Home Ayoob Kara Op-Ed: What Stands Behind the Recent Wave of Terror?

Op-Ed: What Stands Behind the Recent Wave of Terror?

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By Ayoob Kara

In recent days, Iran and Qatar have signed 14 memoranda of understanding in the fields of aviation, trade, media, electricity, education, and culture. It was also agreed that when Iranian President Ebrahim Raisi visited, Iranians will not need visas to go to that country. This comes amid discussions about whether Qatar might connect its electric grid to Iran, thus allowing Iran to become an energy hub.

In February, Qatar’s Foreign Minister ruled out normalization with Israel, claiming that it is unrealistic for Qatar to enter into an agreement with Israel, as Bahrain and the United Arab Emirates did, in the absence of a ‘two-state solution’. He claimed that Qatar established trade relations with Israel in 1996, when there was a prospect for peace, but that those hopes died in 2008, after Israel’s Operation Cast Lead against Hamas in Gaza.

Qatar is a very rich country full of oil resources. It is influential in the Middle East as well, as demonstrated by the prominent role played by Qatari charities, which carried out renovation work on 1,600 homes in the Gaza Strip, benefiting over 10,000 underprivileged people. They play a pivotal role in providing food, medicine, and shelter to the people of the Gaza Strip. Qatar also pledged over $500 million in assistance to the Gaza Strip in 2021.

Nevertheless, even though Khaled Mashaal, the Hamas Diaspora Director, is based in Qatar, Qatar is not part of the Muslim Brotherhood, contrary to the public perception. They sometimes support different areas in the Muslim world, which they need to do to have influence. The money they give is not earmarked for terror, but it is used for terror anyway, due to a mismanagement of the funds. They don’t have any direct connection to the Muslim Brotherhood, which doesn’t exist in Qatar. But, beyond Qatar, their money sometimes ends up in the Brotherhood hands due to its various social projects.

The money is sent directly to families and children in the streets in Gaza and other places, not to the Muslim Brotherhood. Qatar has different agreements regarding the money. So, their contributing money to Gaza is not the problem. The problem is that Qatar needs to be in the Avraham Accords, but until now, they have not found the direction that would bring them there without a problem.

Qatar, more than any other country, needs the Abraham Accords agreement. Despite the fact that they try to maintain cordial relations with Iran out of necessity, it did withdraw its embassy from Iran following the Islamic Republic’s attack on Saudi Arabia in 2016, and it was allied with Saudi Arabia in the war against Yemen. Although Qatar needs to be on good terms with Iran for strategic reasons, as its oil could be in jeopardy otherwise, it very much wants peace and feels that the country could benefit from peace. Like the other Persian Gulf countries, Qatar is part of the Saudi Arabian Coalition.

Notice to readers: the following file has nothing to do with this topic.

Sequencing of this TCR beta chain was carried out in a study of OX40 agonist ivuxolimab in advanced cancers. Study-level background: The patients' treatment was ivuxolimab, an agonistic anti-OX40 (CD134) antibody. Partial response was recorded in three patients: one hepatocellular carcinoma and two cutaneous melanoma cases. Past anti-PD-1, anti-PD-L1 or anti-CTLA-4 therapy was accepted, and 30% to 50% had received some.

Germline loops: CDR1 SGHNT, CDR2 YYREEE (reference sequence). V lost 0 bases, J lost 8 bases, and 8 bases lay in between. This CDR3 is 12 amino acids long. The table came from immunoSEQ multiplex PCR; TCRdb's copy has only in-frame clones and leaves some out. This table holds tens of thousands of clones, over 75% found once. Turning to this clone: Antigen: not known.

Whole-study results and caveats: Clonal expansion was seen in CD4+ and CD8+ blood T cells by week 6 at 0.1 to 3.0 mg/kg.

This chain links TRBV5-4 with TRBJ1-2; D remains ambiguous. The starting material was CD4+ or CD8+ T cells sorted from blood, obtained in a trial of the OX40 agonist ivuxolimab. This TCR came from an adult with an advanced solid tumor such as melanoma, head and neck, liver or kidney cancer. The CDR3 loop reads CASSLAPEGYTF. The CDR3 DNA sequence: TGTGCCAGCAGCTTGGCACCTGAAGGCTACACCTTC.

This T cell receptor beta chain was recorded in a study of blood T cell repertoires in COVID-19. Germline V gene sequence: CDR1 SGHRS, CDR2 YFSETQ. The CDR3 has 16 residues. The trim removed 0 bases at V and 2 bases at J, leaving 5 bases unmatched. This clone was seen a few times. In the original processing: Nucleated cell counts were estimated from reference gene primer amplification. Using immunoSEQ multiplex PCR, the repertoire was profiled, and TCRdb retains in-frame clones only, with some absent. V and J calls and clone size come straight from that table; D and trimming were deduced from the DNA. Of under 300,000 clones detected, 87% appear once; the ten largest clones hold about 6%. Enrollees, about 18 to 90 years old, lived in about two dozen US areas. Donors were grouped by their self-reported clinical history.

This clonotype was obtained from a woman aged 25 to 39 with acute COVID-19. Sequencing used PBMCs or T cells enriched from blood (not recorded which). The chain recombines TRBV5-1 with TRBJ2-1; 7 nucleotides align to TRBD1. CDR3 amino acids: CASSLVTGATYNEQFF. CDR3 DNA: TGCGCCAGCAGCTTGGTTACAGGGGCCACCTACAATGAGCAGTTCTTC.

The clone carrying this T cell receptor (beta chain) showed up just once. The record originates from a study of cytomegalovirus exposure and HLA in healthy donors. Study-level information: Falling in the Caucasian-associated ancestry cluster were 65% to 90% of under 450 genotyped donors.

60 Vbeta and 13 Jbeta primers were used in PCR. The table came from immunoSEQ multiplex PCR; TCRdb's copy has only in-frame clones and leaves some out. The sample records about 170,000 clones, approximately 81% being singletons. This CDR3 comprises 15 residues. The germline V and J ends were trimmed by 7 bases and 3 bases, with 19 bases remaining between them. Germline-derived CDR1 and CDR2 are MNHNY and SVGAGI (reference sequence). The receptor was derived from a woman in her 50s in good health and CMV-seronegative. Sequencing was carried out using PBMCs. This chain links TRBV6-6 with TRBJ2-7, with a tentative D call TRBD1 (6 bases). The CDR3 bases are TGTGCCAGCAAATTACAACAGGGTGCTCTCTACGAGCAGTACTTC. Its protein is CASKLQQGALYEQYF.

All of the Persian Gulf countries fear Iran, yet they have different ideas on how to deal with Iran. Saudi Arabia, the Emirates, and Bahrain have chosen to be downright hostile, but Kuwait and Qatar have decided to be more diplomatic. Thus, a stronger Sunni world at the expense of Iran, as envisioned in the Abraham Accords, is a Qatari interest. But, the Qataris are afraid of the reaction from Iran if they join the Abraham Accords, so they don’t. They are geographically close to Iran, so they are afraid to make this decision. This makes them hypocrites. They have not joined the agreement because they are afraid Iran will attack them, but Qatar is a very important country. We must stop the Iranian regime. Whatever the Qataris do, they will not win against Iran, with or without an agreement.


Ayoob Kara was born in the Israeli Druze town of Daliat el-Carmel in 1955. He completed his army service in the Israeli Defense Forces with the rank of major and studied business administration and public policy. He served in the Knesset from 1999 until 2006, and as Deputy Minister of Development of the Negev and the Galilee, Minister at the Prime Minister’s Office for Special Functions, and as Israel’s Minister of Satellite Communications and Cyber.

In 2015, Kara recognized an opportunity for bridging diplomatic relations between Israel, the Middle East, the Gulf countries and other Islamic states in the region, and he promoted a regional economic conference between the countries. After the election of President Donald Trump, Kara met with him, which led to the economic conference in Bahrain, which concluded that there is a need for a non political body to initiate and promote the economic initiatives for the region.


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Ayoob Kara was born in the Israeli Druze town of Daliat el-Carmel in 1955. He completed his army service in the Israeli Defense Forces with the rank of major and studied business administration and public policy. He served in the Knesset from 1999 until 2006, and as Deputy Minister of Development of the Negev and the Galilee, Minister at the Prime Minister’s Office for Special Functions, and as Israel’s Minister of Satellite Communications and Cyber. In 2015, Kara recognized an opportunity for bridging diplomatic relations between Israel, the Middle East, the Gulf countries and other Islamic states in the region, and he promoted a regional economic conference between the countries. After the election of President Donald Trump, Kara met with him, which led to the economic conference in Bahrain, which concluded that there is a need for a non political body to initiate and promote the economic initiatives for the region.